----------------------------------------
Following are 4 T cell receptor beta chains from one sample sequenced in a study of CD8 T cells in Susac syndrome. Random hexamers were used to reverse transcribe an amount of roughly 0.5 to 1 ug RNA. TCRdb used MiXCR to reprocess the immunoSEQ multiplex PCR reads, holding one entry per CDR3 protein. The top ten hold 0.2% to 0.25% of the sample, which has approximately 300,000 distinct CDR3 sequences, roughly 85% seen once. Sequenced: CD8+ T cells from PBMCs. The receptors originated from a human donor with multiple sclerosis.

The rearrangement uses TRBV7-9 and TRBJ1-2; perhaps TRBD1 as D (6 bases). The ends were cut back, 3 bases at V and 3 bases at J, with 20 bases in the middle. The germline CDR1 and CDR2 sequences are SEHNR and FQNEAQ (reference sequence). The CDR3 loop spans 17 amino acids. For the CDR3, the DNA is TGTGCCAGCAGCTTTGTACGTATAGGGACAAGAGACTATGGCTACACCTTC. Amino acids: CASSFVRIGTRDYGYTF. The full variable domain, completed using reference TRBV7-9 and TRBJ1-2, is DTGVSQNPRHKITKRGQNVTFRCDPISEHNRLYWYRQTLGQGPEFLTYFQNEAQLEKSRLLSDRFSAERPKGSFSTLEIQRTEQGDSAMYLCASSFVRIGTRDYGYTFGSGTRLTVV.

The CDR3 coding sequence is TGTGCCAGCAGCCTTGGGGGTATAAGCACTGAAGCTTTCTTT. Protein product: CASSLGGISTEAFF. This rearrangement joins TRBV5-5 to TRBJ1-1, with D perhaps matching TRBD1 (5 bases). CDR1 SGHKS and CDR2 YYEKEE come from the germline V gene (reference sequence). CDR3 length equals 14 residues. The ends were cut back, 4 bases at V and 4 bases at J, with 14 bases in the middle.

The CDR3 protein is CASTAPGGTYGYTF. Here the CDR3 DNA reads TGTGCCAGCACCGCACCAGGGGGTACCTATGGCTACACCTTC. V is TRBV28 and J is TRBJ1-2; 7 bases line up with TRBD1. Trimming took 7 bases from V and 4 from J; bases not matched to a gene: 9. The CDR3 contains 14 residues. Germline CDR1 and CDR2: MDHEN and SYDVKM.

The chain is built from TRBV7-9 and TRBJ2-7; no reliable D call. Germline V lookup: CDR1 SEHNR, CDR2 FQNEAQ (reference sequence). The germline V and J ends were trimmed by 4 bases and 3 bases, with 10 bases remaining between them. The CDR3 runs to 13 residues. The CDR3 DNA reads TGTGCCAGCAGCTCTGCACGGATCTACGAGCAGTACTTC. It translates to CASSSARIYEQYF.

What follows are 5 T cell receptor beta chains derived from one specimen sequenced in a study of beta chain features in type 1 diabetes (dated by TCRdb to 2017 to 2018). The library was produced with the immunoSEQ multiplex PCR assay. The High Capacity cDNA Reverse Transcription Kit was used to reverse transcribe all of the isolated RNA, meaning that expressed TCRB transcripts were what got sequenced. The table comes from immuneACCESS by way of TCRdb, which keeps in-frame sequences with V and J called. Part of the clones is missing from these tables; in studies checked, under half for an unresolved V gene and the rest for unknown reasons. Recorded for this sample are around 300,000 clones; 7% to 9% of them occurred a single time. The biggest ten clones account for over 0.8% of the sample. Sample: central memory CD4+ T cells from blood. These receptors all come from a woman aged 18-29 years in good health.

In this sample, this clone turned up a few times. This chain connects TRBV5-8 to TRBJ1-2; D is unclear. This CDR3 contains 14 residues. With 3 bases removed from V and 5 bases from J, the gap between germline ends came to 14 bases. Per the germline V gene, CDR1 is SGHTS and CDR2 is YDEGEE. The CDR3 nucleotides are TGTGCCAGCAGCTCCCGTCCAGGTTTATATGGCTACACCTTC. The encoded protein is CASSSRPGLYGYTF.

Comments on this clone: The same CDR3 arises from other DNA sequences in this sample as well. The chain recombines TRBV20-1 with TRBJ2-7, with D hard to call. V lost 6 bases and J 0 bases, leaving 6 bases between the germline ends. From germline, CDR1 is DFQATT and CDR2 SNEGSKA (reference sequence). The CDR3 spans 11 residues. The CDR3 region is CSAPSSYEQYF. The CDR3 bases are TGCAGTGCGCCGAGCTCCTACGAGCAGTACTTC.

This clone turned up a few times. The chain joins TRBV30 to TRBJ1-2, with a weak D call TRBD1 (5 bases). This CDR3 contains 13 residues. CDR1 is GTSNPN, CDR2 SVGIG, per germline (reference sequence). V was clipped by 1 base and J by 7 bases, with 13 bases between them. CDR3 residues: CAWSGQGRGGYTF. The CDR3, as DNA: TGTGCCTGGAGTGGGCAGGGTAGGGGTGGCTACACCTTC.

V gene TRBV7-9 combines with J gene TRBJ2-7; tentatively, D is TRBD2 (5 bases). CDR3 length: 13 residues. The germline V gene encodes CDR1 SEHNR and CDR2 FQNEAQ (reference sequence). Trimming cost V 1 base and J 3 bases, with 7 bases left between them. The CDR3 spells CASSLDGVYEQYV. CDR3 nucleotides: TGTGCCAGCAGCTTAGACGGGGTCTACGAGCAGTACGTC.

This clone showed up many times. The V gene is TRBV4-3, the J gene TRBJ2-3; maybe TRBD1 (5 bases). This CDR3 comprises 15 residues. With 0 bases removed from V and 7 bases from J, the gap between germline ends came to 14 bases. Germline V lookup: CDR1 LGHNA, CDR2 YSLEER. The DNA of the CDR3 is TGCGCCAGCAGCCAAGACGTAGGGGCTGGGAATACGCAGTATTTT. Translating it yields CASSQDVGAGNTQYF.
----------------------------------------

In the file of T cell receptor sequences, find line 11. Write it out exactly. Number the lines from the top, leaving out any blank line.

This clone showed up many times. The V gene is TRBV4-3, the J gene TRBJ2-3; maybe TRBD1 (5 bases). This CDR3 comprises 15 residues. With 0 bases removed from V and 7 bases from J, the gap between germline ends came to 14 bases. Germline V lookup: CDR1 LGHNA, CDR2 YSLEER. The DNA of the CDR3 is TGCGCCAGCAGCCAAGACGTAGGGGCTGGGAATACGCAGTATTTT. Translating it yields CASSQDVGAGNTQYF.